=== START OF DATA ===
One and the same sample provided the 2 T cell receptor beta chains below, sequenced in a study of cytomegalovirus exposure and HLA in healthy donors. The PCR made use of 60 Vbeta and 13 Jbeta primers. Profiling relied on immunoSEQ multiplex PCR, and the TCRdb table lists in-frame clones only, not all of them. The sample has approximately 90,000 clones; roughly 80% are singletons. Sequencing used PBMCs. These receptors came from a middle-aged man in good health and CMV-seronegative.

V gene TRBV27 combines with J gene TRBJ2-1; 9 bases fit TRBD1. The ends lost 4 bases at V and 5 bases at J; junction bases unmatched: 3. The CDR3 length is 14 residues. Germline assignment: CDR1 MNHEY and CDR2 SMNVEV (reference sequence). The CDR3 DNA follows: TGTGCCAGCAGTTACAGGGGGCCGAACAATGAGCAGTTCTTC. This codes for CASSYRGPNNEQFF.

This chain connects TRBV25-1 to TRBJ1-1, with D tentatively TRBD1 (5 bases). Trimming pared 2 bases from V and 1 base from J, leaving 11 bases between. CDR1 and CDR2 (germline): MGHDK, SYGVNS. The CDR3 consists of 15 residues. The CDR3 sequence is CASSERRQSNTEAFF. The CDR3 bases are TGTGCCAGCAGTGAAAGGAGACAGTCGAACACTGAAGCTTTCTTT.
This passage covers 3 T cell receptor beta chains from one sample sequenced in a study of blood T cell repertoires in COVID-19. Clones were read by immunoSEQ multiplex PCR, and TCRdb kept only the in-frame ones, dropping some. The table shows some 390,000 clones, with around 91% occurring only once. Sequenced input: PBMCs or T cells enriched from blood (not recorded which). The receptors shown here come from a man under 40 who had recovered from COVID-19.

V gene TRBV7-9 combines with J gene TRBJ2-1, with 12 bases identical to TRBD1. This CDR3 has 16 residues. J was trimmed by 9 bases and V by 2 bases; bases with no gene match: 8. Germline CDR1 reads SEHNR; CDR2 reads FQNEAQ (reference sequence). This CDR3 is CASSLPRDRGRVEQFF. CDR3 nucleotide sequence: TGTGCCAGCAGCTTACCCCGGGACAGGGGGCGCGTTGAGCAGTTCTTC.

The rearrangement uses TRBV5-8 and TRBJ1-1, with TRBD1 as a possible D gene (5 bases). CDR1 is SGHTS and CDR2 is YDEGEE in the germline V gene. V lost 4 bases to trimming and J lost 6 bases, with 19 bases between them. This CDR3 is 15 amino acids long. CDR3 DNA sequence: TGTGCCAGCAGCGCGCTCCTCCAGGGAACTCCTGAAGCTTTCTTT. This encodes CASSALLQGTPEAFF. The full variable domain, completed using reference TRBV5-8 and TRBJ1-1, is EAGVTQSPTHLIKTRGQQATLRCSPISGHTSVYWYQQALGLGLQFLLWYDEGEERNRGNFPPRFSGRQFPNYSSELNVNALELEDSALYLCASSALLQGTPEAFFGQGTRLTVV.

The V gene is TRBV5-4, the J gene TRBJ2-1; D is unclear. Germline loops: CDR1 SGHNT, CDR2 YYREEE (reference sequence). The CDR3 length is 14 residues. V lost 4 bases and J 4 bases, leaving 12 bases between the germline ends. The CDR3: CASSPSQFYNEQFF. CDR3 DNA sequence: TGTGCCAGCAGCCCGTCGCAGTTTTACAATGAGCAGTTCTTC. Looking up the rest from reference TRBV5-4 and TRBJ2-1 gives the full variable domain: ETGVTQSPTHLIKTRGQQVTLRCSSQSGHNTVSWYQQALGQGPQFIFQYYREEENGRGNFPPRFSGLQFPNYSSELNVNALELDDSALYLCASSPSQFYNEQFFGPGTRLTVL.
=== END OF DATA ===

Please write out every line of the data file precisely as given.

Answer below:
One and the same sample provided the 2 T cell receptor beta chains below, sequenced in a study of cytomegalovirus exposure and HLA in healthy donors. The PCR made use of 60 Vbeta and 13 Jbeta primers. Profiling relied on immunoSEQ multiplex PCR, and the TCRdb table lists in-frame clones only, not all of them. The sample has approximately 90,000 clones; roughly 80% are singletons. Sequencing used PBMCs. These receptors came from a middle-aged man in good health and CMV-seronegative.

V gene TRBV27 combines with J gene TRBJ2-1; 9 bases fit TRBD1. The ends lost 4 bases at V and 5 bases at J; junction bases unmatched: 3. The CDR3 length is 14 residues. Germline assignment: CDR1 MNHEY and CDR2 SMNVEV (reference sequence). The CDR3 DNA follows: TGTGCCAGCAGTTACAGGGGGCCGAACAATGAGCAGTTCTTC. This codes for CASSYRGPNNEQFF.

This chain connects TRBV25-1 to TRBJ1-1, with D tentatively TRBD1 (5 bases). Trimming pared 2 bases from V and 1 base from J, leaving 11 bases between. CDR1 and CDR2 (germline): MGHDK, SYGVNS. The CDR3 consists of 15 residues. The CDR3 sequence is CASSERRQSNTEAFF. The CDR3 bases are TGTGCCAGCAGTGAAAGGAGACAGTCGAACACTGAAGCTTTCTTT.
This passage covers 3 T cell receptor beta chains from one sample sequenced in a study of blood T cell repertoires in COVID-19. Clones were read by immunoSEQ multiplex PCR, and TCRdb kept only the in-frame ones, dropping some. The table shows some 390,000 clones, with around 91% occurring only once. Sequenced input: PBMCs or T cells enriched from blood (not recorded which). The receptors shown here come from a man under 40 who had recovered from COVID-19.

V gene TRBV7-9 combines with J gene TRBJ2-1, with 12 bases identical to TRBD1. This CDR3 has 16 residues. J was trimmed by 9 bases and V by 2 bases; bases with no gene match: 8. Germline CDR1 reads SEHNR; CDR2 reads FQNEAQ (reference sequence). This CDR3 is CASSLPRDRGRVEQFF. CDR3 nucleotide sequence: TGTGCCAGCAGCTTACCCCGGGACAGGGGGCGCGTTGAGCAGTTCTTC.

The rearrangement uses TRBV5-8 and TRBJ1-1, with TRBD1 as a possible D gene (5 bases). CDR1 is SGHTS and CDR2 is YDEGEE in the germline V gene. V lost 4 bases to trimming and J lost 6 bases, with 19 bases between them. This CDR3 is 15 amino acids long. CDR3 DNA sequence: TGTGCCAGCAGCGCGCTCCTCCAGGGAACTCCTGAAGCTTTCTTT. This encodes CASSALLQGTPEAFF. The full variable domain, completed using reference TRBV5-8 and TRBJ1-1, is EAGVTQSPTHLIKTRGQQATLRCSPISGHTSVYWYQQALGLGLQFLLWYDEGEERNRGNFPPRFSGRQFPNYSSELNVNALELEDSALYLCASSALLQGTPEAFFGQGTRLTVV.

The V gene is TRBV5-4, the J gene TRBJ2-1; D is unclear. Germline loops: CDR1 SGHNT, CDR2 YYREEE (reference sequence). The CDR3 length is 14 residues. V lost 4 bases and J 4 bases, leaving 12 bases between the germline ends. The CDR3: CASSPSQFYNEQFF. CDR3 DNA sequence: TGTGCCAGCAGCCCGTCGCAGTTTTACAATGAGCAGTTCTTC. Looking up the rest from reference TRBV5-4 and TRBJ2-1 gives the full variable domain: ETGVTQSPTHLIKTRGQQVTLRCSSQSGHNTVSWYQQALGQGPQFIFQYYREEENGRGNFPPRFSGLQFPNYSSELNVNALELDDSALYLCASSPSQFYNEQFFGPGTRLTVL.